OK, think fast: what’re the first two bands that come to mind when you think of Zurich? If you’re me, it’s Celtic Frost and Triptykon. Sure, there are plenty of others, but regardless which ones you picked, I bet Antiversum wasn’t one of them. Nothing against this mysterious, black/death group, but with only a demo and a six-way split to their name, I’m sure only a few people here have heard of them. But, now that their debut record is out, here’s your chance. Inside Cosmos Comedenti, you’ll find engulfing Triptykonion moments, as well as a playing field of hopeless feedback and chords-o’-dissonance. Within this shell of rumbling noise, sits a sea of crushing black/death riffs that border on the tremolo-picked aggressiveness of Gorgoroth and the drum-driven brutality of Teitanblood. By the time you’re done listening, maybe you’ll add Antiversum to your other Zurich choices. Or maybe you won’t. But with four tracks in thirty-five minutes, at least Cosmos Comedenti didn’t take up too much of your time.
“Antinova” kicks things off with a good atmosphere of Triptykon-like guitar dissonance before unleashing slow-churning Gorogorothic riffs that take support from tunnel shrieking and thundering drum work. For eight minutes, it alternates between black metal shelling and slower-paced droning—the latter hitting even harder than the former. Closer “Nihil ad Probandum” is similar in approach; opening with whistling effects and growing guitars before the drums carry it off into the Land o’ Pain. The sustained dissonance turns to building Gorgoroth chugs before the drums return and pummel like modern-day Autopsy. From here, the song (like the opener) alternates back and forth from fast to mid-paced black metal barrages, building tension and then snapping it. Then the song (and album) close with screaming feedback and a wall of noise.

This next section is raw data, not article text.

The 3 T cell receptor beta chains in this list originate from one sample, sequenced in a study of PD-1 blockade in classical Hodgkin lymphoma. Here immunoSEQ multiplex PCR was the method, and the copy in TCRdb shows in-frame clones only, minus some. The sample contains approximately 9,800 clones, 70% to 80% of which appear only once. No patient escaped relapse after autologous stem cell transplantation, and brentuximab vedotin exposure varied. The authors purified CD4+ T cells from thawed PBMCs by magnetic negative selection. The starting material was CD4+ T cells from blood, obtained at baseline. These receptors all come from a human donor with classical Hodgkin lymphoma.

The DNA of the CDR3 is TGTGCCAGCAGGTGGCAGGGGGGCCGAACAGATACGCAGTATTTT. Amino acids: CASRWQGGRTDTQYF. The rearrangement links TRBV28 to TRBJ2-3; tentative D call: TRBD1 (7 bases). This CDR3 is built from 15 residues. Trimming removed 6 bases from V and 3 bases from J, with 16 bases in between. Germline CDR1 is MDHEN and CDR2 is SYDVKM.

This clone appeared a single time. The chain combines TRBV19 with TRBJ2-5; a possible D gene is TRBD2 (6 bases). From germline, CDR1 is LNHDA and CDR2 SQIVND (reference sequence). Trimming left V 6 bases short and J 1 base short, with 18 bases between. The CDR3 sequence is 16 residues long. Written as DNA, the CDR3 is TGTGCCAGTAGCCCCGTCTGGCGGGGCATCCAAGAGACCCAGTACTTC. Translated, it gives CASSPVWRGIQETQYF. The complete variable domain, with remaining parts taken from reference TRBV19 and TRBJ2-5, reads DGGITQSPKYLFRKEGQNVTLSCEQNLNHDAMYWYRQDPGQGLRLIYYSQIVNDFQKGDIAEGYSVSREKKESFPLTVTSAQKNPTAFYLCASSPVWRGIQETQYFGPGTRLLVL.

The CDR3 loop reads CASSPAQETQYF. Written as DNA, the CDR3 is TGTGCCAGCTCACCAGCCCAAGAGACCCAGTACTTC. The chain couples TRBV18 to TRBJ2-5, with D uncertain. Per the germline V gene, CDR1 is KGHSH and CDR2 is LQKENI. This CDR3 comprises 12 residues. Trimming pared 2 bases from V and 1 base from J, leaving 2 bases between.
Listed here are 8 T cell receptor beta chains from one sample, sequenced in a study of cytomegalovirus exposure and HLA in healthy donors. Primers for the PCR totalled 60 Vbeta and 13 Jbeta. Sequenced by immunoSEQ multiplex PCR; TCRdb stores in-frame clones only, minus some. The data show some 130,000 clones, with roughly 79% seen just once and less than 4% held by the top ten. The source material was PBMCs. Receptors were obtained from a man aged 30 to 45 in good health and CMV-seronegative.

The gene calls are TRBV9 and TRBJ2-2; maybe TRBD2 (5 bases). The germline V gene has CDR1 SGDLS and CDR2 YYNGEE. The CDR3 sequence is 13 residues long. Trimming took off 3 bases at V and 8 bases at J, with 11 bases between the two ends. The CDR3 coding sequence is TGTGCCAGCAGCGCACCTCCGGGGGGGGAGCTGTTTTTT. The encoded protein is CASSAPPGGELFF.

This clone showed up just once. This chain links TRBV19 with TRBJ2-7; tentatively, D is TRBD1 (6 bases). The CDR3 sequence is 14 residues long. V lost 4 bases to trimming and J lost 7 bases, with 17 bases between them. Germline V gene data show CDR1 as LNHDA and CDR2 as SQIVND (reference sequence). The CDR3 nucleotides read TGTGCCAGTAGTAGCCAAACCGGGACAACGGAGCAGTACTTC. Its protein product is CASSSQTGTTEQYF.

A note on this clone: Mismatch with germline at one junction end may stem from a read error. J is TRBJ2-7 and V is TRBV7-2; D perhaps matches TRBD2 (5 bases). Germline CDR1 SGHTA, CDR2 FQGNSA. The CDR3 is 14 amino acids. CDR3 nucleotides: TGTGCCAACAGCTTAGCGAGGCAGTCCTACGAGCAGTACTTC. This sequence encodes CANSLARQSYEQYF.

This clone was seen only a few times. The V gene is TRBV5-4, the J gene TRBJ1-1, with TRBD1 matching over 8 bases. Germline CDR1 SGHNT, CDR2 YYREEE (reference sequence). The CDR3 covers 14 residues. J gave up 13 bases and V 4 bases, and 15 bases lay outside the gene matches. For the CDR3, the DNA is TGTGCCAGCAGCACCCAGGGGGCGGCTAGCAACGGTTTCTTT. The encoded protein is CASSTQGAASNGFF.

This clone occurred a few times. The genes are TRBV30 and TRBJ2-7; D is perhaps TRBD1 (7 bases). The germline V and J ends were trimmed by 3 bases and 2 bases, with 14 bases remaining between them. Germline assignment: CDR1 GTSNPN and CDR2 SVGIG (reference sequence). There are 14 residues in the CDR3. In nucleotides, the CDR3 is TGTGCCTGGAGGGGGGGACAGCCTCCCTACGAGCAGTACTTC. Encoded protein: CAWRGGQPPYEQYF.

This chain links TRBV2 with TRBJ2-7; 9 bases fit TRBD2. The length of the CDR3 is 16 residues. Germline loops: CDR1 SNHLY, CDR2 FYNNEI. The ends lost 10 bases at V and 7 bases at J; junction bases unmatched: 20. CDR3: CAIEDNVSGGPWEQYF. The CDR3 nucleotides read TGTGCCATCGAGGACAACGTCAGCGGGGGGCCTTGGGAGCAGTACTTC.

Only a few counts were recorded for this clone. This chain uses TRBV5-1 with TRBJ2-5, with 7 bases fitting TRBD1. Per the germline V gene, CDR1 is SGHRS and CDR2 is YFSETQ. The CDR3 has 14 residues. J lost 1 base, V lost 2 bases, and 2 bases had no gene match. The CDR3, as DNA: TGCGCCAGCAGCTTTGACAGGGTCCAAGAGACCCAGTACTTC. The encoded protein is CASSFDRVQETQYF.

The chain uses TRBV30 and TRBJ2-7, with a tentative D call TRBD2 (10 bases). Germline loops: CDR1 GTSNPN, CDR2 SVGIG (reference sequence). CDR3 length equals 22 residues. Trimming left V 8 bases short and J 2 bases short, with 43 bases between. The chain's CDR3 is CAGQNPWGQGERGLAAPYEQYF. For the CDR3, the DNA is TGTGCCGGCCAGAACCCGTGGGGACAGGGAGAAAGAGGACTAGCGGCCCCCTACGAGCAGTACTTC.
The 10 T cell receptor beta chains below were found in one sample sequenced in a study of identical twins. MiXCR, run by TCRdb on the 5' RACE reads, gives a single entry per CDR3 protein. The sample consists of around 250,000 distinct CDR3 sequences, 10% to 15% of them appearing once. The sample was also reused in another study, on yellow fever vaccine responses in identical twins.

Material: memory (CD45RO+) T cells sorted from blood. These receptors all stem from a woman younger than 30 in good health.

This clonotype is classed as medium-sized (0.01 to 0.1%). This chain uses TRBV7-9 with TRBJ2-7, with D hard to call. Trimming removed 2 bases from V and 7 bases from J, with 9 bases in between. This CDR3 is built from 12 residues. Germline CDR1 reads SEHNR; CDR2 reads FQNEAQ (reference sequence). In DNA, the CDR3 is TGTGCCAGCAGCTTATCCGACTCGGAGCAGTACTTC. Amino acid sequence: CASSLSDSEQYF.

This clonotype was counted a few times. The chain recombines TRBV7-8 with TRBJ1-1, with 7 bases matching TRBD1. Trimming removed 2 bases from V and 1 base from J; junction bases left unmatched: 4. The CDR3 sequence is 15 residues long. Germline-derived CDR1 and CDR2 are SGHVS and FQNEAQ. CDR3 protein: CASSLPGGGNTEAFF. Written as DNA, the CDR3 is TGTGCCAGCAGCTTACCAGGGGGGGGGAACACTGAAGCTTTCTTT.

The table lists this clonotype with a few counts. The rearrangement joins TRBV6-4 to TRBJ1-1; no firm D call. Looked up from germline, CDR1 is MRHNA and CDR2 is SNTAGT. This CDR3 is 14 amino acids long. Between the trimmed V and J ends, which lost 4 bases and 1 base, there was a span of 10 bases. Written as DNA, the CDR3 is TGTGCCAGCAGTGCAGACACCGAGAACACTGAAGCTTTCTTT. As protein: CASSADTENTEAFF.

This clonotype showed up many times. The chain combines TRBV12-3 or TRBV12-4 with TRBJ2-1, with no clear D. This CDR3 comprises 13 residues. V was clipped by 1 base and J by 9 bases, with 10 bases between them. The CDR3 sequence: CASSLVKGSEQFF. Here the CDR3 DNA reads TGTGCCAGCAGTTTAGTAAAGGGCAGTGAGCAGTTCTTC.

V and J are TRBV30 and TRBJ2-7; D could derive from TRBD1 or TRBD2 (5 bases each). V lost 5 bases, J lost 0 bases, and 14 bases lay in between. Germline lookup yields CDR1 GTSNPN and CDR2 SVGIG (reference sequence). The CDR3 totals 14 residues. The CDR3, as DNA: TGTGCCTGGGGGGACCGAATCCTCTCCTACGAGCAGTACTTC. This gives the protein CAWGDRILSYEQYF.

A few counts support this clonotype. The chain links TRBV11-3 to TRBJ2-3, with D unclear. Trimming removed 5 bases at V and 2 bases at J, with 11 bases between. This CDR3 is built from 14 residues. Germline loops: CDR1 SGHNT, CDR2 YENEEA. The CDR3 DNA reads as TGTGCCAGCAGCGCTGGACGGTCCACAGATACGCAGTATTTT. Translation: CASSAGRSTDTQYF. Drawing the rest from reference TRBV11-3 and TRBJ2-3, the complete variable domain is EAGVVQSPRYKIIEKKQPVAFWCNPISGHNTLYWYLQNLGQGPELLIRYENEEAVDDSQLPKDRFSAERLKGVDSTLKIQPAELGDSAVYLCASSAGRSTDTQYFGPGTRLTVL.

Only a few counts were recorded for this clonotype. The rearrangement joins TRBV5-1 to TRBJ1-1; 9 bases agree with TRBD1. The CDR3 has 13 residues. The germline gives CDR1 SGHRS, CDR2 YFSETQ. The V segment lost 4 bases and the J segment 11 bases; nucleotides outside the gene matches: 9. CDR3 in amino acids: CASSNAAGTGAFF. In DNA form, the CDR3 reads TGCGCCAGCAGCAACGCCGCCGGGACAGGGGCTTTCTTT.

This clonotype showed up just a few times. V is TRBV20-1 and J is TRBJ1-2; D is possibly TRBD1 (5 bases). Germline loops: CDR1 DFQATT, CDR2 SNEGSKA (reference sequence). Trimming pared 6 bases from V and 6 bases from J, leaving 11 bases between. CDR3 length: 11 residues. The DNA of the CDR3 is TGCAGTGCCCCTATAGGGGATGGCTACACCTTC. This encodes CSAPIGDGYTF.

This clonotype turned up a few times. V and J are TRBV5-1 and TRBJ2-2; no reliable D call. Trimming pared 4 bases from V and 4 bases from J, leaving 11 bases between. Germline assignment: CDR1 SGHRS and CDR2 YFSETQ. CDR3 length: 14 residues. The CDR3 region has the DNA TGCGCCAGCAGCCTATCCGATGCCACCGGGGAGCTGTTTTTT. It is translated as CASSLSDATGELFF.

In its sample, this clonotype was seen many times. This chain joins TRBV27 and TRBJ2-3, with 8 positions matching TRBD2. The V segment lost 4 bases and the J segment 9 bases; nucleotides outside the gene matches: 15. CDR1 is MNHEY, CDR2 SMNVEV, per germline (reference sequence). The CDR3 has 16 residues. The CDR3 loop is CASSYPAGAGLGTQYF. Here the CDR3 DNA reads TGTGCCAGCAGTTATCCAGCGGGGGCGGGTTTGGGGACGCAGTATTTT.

The two tracks that make up the body of the album are a calculated one-two punch. The first leading into the second like one long song. “Creatio e Chao Orta Est” uses the band’s signature drumming to stomp a hole through its Triptykonian intro, dropping into dark dissonance and reverberating Attila-like shrieks. After wandering through a slow, heavy tunnel of static-y noise, the song slips into a groove of black metal massiveness that never lets up until the end. But then, it picks right back up on the title track—with pretty much the exact same riff. Like most of the tracks on this album, this one switches between black, oily riffs and molasses-thick intensity. The latter taking on Teitanblood-like deathisms that bring about the climax first set up by “Creatio e Chao Orta Est.”
Unfortunately, by the time you get to the title track, you already know the formula of the record. There aren’t any surprises by the end of “Cosmos Comedenti” and none in the closer (which repeats the album’s core ideas for thirteen long minutes). Just the same, the album is tight and its sound is massive. It’s nothing new and nothing special, but it would be even less so without the drum work (which is the main reason I keep coming back to this). Also, it’s four-song structure and short runtime makes repeat listens bearable. The compression might be high, but it helps to make Cosmos Comedenti a devastating listen.